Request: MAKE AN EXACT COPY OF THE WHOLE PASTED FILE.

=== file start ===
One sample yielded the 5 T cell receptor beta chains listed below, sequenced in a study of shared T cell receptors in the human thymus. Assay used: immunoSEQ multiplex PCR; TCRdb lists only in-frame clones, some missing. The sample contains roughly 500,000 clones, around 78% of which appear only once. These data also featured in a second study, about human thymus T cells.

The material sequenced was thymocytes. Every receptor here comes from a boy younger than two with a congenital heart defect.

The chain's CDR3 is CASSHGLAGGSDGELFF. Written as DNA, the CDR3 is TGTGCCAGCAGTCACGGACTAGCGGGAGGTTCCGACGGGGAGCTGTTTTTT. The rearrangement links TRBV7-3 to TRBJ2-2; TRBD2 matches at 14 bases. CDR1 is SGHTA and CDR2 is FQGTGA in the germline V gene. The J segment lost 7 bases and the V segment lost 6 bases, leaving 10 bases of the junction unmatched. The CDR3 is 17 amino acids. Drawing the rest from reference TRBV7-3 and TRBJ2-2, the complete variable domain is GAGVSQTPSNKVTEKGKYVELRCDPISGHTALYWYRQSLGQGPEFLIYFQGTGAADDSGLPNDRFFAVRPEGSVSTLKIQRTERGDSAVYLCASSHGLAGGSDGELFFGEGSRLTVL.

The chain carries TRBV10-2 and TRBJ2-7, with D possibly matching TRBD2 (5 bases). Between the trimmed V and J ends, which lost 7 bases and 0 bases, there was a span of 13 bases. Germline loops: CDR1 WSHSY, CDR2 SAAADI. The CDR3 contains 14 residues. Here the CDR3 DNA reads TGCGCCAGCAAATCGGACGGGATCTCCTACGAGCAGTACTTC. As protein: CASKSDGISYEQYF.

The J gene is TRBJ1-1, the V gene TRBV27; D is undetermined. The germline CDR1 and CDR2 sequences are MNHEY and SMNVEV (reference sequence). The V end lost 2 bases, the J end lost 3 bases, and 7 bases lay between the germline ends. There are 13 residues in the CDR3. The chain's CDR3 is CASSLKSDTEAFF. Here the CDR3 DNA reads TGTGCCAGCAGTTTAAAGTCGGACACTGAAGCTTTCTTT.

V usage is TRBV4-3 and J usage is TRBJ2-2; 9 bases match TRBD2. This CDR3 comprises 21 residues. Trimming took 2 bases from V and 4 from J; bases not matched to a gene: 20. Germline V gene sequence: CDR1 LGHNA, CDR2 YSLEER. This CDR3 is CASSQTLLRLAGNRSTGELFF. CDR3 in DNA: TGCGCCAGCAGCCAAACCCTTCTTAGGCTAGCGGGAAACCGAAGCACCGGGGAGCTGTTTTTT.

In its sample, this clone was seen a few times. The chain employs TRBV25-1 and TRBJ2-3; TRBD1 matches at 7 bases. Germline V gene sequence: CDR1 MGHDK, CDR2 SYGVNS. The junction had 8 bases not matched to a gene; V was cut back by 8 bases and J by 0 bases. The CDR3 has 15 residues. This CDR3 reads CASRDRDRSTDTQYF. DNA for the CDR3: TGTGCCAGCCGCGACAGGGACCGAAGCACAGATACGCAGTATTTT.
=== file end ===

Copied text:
One sample yielded the 5 T cell receptor beta chains listed below, sequenced in a study of shared T cell receptors in the human thymus. Assay used: immunoSEQ multiplex PCR; TCRdb lists only in-frame clones, some missing. The sample contains roughly 500,000 clones, around 78% of which appear only once. These data also featured in a second study, about human thymus T cells.

The material sequenced was thymocytes. Every receptor here comes from a boy younger than two with a congenital heart defect.

The chain's CDR3 is CASSHGLAGGSDGELFF. Written as DNA, the CDR3 is TGTGCCAGCAGTCACGGACTAGCGGGAGGTTCCGACGGGGAGCTGTTTTTT. The rearrangement links TRBV7-3 to TRBJ2-2; TRBD2 matches at 14 bases. CDR1 is SGHTA and CDR2 is FQGTGA in the germline V gene. The J segment lost 7 bases and the V segment lost 6 bases, leaving 10 bases of the junction unmatched. The CDR3 is 17 amino acids. Drawing the rest from reference TRBV7-3 and TRBJ2-2, the complete variable domain is GAGVSQTPSNKVTEKGKYVELRCDPISGHTALYWYRQSLGQGPEFLIYFQGTGAADDSGLPNDRFFAVRPEGSVSTLKIQRTERGDSAVYLCASSHGLAGGSDGELFFGEGSRLTVL.

The chain carries TRBV10-2 and TRBJ2-7, with D possibly matching TRBD2 (5 bases). Between the trimmed V and J ends, which lost 7 bases and 0 bases, there was a span of 13 bases. Germline loops: CDR1 WSHSY, CDR2 SAAADI. The CDR3 contains 14 residues. Here the CDR3 DNA reads TGCGCCAGCAAATCGGACGGGATCTCCTACGAGCAGTACTTC. As protein: CASKSDGISYEQYF.

The J gene is TRBJ1-1, the V gene TRBV27; D is undetermined. The germline CDR1 and CDR2 sequences are MNHEY and SMNVEV (reference sequence). The V end lost 2 bases, the J end lost 3 bases, and 7 bases lay between the germline ends. There are 13 residues in the CDR3. The chain's CDR3 is CASSLKSDTEAFF. Here the CDR3 DNA reads TGTGCCAGCAGTTTAAAGTCGGACACTGAAGCTTTCTTT.

V usage is TRBV4-3 and J usage is TRBJ2-2; 9 bases match TRBD2. This CDR3 comprises 21 residues. Trimming took 2 bases from V and 4 from J; bases not matched to a gene: 20. Germline V gene sequence: CDR1 LGHNA, CDR2 YSLEER. This CDR3 is CASSQTLLRLAGNRSTGELFF. CDR3 in DNA: TGCGCCAGCAGCCAAACCCTTCTTAGGCTAGCGGGAAACCGAAGCACCGGGGAGCTGTTTTTT.

In its sample, this clone was seen a few times. The chain employs TRBV25-1 and TRBJ2-3; TRBD1 matches at 7 bases. Germline V gene sequence: CDR1 MGHDK, CDR2 SYGVNS. The junction had 8 bases not matched to a gene; V was cut back by 8 bases and J by 0 bases. The CDR3 has 15 residues. This CDR3 reads CASRDRDRSTDTQYF. DNA for the CDR3: TGTGCCAGCCGCGACAGGGACCGAAGCACAGATACGCAGTATTTT.